It’s unfortunate that a tragedy like Hurricane Katrina was necessary for Americans to face the extreme third world poverty happening in our country. What has still not been recognized is the even greater number of employed people that are barely surviving. Americans need to be aware that poverty is a very real situation and old preconceptions of welfare need to be lifted. If Americans truly want to change the course of our country, this is one reality we have to become educated about in order to help our leaders understand and end U.S. poverty.

A country_united

January 24, 2009

While living overseas I could walk up to a stranger and connect with them merely because we were foreigners in a foreign land and spoke English. We would share experiences and many laughs over our social faux pas. I could connect with Asians no matter where I was if they spoke English because I was a foreigner there to learn more about their country. We connected over our love, new or life long for that country.

People act differently during exchanges with strangers while traveling and hopefully, it changes them. Travelers are open to interaction and developing a connection with people they never would have met otherwise. And the strangest aspect of American life is that we are country that is a frequent destination for foreigners and I can’t recall having many interactions with strangers in public places in America in my youth.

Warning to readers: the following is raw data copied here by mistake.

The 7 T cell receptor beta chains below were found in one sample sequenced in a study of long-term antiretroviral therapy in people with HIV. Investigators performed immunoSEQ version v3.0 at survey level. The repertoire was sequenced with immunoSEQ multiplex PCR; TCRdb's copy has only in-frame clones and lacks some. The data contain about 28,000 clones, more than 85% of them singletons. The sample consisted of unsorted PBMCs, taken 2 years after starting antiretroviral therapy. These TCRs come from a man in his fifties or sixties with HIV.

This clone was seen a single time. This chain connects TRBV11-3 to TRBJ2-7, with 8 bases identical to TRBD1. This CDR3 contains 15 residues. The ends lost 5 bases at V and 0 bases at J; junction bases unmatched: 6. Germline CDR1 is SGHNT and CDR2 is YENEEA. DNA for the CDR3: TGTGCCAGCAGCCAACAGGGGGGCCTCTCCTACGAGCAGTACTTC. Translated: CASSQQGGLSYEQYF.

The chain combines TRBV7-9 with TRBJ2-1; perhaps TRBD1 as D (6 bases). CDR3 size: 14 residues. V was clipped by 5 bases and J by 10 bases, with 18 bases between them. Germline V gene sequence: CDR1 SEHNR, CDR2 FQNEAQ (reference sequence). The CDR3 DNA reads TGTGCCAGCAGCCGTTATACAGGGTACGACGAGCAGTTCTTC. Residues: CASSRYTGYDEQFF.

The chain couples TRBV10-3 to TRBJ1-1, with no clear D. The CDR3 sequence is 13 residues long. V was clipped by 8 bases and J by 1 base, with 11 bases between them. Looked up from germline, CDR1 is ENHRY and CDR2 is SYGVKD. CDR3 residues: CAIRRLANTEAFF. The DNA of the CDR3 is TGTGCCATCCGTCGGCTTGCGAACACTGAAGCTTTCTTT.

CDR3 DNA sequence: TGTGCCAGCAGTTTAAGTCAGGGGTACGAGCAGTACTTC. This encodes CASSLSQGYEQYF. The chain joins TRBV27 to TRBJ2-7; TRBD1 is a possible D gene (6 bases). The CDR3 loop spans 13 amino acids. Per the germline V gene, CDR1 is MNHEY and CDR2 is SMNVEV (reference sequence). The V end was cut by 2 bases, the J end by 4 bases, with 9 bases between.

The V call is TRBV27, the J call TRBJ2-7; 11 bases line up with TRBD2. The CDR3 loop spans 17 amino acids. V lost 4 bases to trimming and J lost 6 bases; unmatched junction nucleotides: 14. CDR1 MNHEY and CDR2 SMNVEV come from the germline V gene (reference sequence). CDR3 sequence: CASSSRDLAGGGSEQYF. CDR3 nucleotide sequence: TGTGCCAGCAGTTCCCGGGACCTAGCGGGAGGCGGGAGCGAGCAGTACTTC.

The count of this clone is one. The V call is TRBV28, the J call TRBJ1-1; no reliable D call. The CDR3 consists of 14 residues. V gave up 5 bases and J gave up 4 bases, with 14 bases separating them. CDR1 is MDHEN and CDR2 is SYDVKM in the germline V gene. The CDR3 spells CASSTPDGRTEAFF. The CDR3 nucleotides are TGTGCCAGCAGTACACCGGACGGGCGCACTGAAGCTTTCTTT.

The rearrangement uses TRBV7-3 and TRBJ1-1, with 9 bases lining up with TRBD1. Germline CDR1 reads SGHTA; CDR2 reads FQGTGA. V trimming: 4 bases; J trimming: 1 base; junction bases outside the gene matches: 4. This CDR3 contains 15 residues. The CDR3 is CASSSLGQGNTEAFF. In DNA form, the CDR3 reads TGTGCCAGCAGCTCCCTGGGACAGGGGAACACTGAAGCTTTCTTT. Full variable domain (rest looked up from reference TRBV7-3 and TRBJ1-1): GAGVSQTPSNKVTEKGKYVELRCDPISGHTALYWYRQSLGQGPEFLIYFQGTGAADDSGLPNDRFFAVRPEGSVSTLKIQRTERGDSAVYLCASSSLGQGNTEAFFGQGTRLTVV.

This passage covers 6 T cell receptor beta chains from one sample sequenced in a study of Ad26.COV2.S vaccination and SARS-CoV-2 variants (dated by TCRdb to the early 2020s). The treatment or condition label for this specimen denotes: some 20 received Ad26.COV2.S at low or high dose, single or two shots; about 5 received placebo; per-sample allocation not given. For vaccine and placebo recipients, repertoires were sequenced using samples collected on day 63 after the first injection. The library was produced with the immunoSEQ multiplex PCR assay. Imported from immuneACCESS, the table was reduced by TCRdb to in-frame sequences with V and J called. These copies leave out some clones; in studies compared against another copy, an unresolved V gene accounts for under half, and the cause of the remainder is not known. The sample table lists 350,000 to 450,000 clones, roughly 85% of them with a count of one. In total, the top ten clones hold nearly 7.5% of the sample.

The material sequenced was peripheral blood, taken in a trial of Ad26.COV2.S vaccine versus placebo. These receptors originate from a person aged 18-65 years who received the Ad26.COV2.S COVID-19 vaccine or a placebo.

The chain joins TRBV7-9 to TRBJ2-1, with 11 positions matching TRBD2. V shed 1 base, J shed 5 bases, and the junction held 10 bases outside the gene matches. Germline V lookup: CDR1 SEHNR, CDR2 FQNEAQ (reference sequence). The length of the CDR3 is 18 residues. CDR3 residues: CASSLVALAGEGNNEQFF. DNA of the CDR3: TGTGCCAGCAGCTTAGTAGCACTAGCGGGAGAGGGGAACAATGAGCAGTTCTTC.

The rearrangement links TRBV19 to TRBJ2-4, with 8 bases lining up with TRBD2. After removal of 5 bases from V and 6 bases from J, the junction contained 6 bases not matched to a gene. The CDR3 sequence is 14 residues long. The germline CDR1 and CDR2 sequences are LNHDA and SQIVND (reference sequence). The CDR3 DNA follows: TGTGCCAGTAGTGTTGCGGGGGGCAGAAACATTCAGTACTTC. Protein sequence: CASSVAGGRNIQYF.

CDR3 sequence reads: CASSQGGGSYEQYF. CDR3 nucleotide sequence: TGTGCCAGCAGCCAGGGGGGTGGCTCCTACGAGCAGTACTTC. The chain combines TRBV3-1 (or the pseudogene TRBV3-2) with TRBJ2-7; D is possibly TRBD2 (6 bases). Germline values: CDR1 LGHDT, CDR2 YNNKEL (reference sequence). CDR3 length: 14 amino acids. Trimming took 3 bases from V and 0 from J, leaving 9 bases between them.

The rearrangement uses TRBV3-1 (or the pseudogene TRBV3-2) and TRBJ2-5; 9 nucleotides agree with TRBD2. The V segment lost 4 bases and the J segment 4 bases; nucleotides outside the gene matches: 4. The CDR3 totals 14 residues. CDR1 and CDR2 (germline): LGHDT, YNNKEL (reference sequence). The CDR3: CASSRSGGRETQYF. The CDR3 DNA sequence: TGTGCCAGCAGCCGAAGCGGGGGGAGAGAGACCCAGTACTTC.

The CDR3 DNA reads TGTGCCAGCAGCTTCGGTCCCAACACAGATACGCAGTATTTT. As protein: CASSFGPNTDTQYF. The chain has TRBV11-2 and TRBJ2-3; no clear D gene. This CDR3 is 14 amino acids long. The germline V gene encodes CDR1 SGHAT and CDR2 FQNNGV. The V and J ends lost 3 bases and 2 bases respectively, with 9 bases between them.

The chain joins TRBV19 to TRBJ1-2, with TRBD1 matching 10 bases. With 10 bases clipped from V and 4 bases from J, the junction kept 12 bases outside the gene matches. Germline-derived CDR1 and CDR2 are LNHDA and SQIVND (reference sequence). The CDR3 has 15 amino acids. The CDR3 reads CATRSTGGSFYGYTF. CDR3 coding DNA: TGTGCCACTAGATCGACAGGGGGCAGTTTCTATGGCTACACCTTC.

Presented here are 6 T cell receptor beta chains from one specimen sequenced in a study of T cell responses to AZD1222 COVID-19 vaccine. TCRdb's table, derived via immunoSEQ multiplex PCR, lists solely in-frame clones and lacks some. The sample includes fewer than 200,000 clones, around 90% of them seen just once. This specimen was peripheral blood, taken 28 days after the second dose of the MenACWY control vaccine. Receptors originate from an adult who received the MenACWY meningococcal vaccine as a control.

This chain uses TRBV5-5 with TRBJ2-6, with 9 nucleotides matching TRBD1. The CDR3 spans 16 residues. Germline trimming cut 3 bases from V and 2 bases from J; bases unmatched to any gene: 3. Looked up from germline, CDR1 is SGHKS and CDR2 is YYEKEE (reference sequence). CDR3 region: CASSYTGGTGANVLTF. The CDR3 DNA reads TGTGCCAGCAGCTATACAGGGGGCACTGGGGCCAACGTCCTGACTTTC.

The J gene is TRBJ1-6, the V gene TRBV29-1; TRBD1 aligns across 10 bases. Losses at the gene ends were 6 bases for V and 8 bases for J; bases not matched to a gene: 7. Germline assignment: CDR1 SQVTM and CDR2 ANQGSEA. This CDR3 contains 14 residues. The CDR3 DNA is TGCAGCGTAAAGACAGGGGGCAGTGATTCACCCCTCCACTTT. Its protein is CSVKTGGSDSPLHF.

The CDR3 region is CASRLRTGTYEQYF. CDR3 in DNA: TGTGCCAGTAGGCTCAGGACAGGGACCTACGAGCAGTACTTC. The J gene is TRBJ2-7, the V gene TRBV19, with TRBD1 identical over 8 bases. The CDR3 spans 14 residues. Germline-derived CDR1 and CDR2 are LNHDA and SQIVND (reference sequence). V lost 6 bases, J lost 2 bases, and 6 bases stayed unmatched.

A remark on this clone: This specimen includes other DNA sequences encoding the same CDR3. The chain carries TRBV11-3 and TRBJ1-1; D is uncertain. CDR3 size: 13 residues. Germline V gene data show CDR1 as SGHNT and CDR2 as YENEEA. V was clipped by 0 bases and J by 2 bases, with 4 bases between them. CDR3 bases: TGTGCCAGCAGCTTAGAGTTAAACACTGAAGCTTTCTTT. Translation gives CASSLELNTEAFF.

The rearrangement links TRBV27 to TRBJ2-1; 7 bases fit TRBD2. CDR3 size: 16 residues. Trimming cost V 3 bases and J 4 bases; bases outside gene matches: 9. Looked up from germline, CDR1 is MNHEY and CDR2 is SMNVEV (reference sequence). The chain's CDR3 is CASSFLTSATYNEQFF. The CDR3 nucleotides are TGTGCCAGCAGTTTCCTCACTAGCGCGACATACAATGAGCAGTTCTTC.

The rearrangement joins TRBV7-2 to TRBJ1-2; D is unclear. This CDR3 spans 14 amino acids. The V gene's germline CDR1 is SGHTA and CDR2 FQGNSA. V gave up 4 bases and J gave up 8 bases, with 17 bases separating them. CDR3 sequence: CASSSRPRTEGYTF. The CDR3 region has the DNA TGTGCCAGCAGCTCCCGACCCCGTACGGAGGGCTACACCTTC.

People visit our country because they admire the inalienable rights we enjoy and the wealth, until recently we could depend on making with hard work and determination. Yet, as a nation of mostly immigrants, Americans seem uninterested in foreigners. Some even feel threatened by their presence. And we fight among ourselves over differences of opinion, religion, race, etc. Even though we all appreciate our right to think and act as we choose, we challenge people with opposing lifestyles and choices to do the same. We forget so much of how we came to be as a country until moments as dramatic as 9-11 happen. The other moment of American unity, in my lifetime, happened Tuesday, January 21st at the Inauguration of President Barak Obama.